The police chief of Ferguson, Missouri, has apologized to the family of Michael Brown, saying he is “truly sorry” for the shooting nearly seven weeks ago that claimed the unarmed teenager’s life. In his apology made public Thursday, Police Chief Thomas Jackson focuses on Brown’s death and why his body was kept in the street for hours after being shot by Officer Darren Wilson:
I want to say this to the Brown family: no one else can know the pain that you feel. Personally, I am truly sorry for the loss of your son.
I am also sorry for the time it took to remove Michael from the street. You have every right to be angry and upset. The time that it took involved the completion of the work of the investigators to preserve physical evidence and determine the facts, but four and half hours was simply too long.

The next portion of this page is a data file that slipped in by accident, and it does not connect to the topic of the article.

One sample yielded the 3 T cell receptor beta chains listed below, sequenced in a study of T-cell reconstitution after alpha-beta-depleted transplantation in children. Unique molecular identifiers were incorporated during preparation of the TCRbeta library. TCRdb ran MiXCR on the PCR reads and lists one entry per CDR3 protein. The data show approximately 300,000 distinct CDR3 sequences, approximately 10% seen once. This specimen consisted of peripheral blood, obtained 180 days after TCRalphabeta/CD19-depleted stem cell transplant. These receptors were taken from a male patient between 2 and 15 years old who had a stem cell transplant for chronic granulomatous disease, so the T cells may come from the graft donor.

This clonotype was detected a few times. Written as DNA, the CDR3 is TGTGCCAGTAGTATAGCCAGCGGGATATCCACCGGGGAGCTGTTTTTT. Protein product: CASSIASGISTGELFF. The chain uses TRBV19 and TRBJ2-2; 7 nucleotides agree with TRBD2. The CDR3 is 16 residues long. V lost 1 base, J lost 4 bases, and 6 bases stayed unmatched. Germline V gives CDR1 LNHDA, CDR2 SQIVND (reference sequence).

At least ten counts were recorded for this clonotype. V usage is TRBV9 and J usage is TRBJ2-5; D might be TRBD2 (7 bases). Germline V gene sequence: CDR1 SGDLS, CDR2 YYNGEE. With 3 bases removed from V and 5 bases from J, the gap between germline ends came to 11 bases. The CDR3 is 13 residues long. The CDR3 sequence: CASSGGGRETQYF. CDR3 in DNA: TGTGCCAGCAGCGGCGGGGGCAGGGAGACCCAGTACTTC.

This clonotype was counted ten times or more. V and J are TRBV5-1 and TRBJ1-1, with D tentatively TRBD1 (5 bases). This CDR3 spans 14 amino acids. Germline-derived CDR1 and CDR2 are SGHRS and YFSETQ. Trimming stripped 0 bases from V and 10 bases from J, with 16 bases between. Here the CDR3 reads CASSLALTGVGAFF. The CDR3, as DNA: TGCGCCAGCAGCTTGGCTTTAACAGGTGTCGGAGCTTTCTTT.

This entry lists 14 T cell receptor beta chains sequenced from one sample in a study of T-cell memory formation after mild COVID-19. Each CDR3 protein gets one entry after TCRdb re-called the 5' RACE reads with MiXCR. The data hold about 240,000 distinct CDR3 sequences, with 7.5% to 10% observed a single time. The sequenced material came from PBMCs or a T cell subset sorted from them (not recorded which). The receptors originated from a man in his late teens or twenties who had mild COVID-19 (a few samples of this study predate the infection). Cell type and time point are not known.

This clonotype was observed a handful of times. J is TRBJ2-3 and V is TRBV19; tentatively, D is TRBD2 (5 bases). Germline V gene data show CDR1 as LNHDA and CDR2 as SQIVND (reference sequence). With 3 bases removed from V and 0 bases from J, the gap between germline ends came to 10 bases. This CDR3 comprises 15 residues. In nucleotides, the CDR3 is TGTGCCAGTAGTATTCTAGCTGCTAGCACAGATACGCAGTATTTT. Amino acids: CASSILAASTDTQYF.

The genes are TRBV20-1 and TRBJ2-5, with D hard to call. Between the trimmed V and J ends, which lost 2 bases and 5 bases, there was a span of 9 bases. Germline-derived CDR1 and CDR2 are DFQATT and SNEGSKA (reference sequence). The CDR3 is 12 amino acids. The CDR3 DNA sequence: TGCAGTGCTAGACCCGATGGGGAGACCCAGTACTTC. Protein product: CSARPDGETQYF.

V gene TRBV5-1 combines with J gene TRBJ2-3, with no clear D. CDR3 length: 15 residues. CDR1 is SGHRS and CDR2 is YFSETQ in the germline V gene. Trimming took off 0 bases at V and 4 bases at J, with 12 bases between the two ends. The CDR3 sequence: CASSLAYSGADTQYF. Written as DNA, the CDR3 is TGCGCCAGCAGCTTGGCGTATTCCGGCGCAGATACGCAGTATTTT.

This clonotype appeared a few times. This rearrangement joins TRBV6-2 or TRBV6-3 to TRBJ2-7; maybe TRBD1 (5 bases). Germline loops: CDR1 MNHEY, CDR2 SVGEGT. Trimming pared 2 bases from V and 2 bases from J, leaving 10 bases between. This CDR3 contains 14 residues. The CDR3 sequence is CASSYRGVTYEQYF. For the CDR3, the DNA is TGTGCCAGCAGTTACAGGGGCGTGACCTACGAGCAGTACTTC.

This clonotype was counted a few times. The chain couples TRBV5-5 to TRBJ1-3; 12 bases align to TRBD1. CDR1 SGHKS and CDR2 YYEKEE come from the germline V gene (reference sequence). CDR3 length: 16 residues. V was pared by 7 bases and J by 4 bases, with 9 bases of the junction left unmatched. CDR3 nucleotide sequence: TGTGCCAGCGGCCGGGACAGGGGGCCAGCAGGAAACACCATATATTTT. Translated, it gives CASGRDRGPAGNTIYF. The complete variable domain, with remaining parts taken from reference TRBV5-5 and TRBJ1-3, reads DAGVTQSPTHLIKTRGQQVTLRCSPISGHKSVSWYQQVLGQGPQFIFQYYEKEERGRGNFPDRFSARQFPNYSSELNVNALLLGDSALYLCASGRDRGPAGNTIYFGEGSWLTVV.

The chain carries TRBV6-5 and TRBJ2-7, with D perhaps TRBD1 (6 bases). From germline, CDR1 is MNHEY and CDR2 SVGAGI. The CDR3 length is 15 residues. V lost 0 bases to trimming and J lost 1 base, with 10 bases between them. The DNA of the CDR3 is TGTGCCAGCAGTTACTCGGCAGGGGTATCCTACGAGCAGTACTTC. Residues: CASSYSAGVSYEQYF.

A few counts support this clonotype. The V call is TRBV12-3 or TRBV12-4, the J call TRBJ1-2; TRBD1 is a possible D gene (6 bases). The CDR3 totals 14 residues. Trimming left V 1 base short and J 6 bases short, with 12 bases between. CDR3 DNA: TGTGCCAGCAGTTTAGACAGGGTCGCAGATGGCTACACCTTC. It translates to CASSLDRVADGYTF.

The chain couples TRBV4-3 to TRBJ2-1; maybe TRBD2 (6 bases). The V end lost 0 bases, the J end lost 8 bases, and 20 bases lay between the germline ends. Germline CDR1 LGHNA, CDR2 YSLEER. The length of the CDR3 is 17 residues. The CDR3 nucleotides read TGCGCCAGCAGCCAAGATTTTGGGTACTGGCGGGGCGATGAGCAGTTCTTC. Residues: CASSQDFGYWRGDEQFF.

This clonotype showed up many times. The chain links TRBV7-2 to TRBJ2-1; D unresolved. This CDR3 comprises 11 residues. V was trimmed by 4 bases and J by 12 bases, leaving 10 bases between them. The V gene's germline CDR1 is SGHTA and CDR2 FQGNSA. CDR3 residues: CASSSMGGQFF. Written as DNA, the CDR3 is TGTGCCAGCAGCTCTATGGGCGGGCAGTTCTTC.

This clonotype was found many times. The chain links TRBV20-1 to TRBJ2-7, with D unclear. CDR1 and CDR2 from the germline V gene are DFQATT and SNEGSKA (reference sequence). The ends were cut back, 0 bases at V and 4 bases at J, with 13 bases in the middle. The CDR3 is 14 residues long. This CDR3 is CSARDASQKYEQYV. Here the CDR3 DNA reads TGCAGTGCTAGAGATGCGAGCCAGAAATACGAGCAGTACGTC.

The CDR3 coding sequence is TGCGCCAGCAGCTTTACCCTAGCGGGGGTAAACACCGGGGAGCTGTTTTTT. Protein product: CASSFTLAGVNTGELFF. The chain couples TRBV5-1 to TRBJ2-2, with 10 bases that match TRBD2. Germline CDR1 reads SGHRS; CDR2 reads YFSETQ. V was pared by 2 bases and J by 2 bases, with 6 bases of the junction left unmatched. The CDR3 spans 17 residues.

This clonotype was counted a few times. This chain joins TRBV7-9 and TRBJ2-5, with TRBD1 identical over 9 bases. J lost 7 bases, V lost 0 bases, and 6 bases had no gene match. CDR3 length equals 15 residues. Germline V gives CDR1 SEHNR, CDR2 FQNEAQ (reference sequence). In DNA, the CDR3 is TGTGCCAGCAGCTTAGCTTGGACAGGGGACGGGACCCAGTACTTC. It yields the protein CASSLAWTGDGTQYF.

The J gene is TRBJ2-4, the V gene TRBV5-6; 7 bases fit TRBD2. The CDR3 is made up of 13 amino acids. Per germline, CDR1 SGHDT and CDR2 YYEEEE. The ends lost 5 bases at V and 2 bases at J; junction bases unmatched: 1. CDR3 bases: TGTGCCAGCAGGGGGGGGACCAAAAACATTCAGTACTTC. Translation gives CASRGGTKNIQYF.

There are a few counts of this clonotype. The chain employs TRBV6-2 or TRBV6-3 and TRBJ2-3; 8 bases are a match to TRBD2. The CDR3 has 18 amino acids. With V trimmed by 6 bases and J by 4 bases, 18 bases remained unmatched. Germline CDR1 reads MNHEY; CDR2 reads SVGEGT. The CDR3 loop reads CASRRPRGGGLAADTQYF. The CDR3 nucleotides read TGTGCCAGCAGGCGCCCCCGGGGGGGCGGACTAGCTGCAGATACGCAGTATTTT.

Please know that the investigating police never intended disrespect to Michael, to the Brown family, the Canfield neighborhood or the African American community. If that is the way it appeared to you or anyone else at the time, I personally apologize for that.
The mea culpa comes on the heels of renewed protests in Ferguson, as five people were arrested Tuesday night after a Brown memorial was destroyed by a fire. Before then, tensions in the St. Louis suburb had been easing since the Aug. 9 shooting that ignited a week of clashes between police and residents.
The Justice Department is investigating why Brown was fatally shot and allegations of civil rights abuses by the Ferguson Police Department. A grand jury is also deciding whether to indict Wilson on criminal chargers. Brown’s parents were in Washington, D.C., on Thursday to ask for a federal review of police misconduct. Their attorney said they hadn't seen the video yet and didn't have an immediate comment.
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